Drinking Water quality and provision in six Low-Income Peri-Urban Communities of Lusaka, Zambia

Document Type


Publication Date


Publication Title



Lusaka, Zambia, is a rapidly growing city located on a vulnerable karstic dolomite aquifer thatprovides most of the city's drinking water. Over 65% of residents live in peri‐urban communities withinadequate sanitation leading to widespread groundwater contamination and the spread of waterbornediseases such as cholera. Tofill the water service gap, Water Trusts were created: public/private partnershipsdesigned to provide clean water to peri‐urban community residents. Water Trusts extract groundwatervia boreholes, treat it with chlorine, and distribute it to residents via public kiosks. We investigatedthe efficacy of drinking water provision to residents in six of Lusaka's peri‐urban communities with WaterTrusts. Water samples were collected from Water Trust boreholes and kiosks, privately owned boreholes,and shallow wells during four sampling efforts. To assess potential risk to human health, water samples wereanalyzed forEscherichia coli(E. coli) and nitrate. Shallow wells were significantly more contaminatedwithE. colithan Water Trust boreholes, kiosks, and private boreholes (Tukey‐adjustedpvalues of9.9 × 10−6). Shallow wells and private boreholes had significantly higher nitrate‐N concentrations(mean of 29.6 mg/L) than the Water Trust boreholes and kiosks (mean of 8.8 mg/L) (pvalue = 1.1 × 10−4). In2016, a questionnaire was distributed to Water Trust managers to assess their ability to meet demands.In the six communities studied, Water Trusts served only about 60% of their residents. Water Trusts providea much safer alternative to shallow wells with respect to nitrate andE. coli, but they struggle to keeppace with growing demand.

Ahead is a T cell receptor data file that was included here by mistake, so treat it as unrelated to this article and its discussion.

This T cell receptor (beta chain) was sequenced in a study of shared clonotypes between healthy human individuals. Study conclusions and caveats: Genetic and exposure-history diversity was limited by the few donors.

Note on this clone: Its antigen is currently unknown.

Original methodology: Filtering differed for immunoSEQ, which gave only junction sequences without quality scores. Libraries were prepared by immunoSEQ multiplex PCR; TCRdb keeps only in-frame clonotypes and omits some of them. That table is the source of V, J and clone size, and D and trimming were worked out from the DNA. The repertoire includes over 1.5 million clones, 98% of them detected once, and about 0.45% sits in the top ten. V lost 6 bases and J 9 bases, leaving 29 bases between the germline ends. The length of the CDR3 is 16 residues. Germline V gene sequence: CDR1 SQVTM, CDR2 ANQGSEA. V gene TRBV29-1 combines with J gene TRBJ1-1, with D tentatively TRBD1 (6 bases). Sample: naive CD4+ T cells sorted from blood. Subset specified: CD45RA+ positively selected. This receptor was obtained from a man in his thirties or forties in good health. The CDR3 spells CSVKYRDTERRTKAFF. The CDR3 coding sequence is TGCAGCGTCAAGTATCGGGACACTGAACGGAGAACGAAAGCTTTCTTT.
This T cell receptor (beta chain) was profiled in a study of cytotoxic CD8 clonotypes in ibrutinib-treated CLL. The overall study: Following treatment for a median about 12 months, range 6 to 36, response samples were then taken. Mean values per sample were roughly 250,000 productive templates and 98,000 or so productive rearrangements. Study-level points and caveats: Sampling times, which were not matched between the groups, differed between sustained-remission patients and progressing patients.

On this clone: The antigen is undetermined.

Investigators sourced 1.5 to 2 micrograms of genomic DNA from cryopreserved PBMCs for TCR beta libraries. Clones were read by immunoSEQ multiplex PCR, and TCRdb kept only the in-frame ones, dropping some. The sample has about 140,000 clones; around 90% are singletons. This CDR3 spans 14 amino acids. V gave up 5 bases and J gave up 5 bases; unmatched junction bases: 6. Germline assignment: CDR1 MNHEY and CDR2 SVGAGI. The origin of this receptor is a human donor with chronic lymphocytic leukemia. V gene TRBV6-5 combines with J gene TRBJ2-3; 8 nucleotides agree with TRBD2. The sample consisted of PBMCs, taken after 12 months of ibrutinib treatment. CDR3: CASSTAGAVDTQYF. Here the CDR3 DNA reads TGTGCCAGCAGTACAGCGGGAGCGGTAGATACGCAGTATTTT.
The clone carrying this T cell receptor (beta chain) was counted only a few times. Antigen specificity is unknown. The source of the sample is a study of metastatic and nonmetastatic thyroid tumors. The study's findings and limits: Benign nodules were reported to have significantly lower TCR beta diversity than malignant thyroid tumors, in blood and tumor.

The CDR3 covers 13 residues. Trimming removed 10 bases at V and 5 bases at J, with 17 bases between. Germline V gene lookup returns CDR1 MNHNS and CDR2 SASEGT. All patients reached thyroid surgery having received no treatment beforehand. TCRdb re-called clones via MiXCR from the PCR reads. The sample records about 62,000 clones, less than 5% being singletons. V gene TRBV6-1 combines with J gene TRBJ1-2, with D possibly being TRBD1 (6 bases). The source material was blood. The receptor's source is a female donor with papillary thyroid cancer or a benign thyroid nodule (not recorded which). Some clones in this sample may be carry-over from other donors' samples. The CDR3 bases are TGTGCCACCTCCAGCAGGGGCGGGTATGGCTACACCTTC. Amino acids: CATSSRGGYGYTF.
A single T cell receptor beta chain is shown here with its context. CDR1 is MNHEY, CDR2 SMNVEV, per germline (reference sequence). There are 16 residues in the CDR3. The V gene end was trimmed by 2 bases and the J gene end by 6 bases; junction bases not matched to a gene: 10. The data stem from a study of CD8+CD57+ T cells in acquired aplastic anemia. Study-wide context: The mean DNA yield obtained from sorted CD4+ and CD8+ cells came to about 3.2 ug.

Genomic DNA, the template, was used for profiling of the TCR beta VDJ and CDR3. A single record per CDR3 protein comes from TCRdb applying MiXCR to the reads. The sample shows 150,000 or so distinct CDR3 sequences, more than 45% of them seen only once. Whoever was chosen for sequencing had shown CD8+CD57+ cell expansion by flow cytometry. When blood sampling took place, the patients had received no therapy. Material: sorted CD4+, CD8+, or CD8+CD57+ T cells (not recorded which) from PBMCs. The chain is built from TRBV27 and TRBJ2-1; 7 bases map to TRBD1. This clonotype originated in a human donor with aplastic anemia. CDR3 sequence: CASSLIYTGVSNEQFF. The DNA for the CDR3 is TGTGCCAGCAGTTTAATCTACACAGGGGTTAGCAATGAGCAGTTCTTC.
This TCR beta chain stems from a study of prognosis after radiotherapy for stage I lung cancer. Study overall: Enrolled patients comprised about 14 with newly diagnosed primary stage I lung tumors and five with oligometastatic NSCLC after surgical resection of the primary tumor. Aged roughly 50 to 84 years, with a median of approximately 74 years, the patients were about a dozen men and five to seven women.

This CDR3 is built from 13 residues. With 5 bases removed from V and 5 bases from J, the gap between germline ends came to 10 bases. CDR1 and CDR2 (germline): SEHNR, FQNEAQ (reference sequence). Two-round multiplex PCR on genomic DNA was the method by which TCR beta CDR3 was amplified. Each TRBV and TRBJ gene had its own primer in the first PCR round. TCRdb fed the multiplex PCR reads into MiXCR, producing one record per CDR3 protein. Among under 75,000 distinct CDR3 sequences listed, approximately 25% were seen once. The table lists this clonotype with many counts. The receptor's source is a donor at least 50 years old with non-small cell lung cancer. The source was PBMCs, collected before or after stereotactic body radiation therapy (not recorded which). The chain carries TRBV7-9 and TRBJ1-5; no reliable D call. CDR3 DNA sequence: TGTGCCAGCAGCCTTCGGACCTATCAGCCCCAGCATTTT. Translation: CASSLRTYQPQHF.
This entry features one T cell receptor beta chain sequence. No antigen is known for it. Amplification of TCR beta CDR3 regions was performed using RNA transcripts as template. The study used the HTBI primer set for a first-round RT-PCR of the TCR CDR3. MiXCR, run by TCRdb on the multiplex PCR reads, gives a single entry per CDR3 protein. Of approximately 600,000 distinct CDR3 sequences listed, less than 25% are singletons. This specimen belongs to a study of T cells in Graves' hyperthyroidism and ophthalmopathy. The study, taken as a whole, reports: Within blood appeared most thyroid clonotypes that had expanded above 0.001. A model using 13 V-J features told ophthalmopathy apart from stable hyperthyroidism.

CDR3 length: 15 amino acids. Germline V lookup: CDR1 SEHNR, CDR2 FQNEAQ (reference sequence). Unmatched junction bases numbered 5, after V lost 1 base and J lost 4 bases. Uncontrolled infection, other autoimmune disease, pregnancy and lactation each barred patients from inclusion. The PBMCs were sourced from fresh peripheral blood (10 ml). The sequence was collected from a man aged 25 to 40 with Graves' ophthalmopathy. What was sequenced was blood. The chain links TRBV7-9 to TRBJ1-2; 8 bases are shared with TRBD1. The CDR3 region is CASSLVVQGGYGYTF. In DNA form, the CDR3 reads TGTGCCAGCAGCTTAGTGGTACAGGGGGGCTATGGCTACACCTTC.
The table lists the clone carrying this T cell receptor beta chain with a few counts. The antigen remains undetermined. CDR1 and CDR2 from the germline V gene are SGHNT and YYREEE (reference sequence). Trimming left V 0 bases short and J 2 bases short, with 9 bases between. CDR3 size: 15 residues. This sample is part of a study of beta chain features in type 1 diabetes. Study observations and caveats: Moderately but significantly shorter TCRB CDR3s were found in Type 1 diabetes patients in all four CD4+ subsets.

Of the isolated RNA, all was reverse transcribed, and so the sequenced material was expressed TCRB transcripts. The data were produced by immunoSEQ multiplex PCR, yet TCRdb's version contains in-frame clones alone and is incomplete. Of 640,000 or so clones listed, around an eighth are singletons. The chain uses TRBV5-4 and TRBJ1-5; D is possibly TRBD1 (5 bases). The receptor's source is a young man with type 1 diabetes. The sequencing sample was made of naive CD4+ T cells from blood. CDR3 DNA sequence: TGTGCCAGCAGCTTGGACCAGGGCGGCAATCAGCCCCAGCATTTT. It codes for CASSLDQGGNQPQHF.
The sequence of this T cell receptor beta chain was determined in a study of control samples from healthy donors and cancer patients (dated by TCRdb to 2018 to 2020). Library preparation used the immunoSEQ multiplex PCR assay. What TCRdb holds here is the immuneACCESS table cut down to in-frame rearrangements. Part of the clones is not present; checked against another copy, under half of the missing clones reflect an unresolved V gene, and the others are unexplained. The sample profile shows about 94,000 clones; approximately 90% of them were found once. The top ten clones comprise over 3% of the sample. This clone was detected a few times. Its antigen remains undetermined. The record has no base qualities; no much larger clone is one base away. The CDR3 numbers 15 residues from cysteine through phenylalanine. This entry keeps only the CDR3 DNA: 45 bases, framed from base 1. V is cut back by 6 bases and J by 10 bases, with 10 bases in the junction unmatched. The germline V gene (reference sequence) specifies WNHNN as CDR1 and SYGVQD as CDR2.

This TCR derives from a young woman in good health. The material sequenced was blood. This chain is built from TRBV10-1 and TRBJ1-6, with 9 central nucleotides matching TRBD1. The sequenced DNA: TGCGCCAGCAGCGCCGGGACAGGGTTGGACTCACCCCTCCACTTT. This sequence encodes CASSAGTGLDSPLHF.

Biological and Environmental Sciences

Volume Number


First Page


Last Page




This document is currently not available here.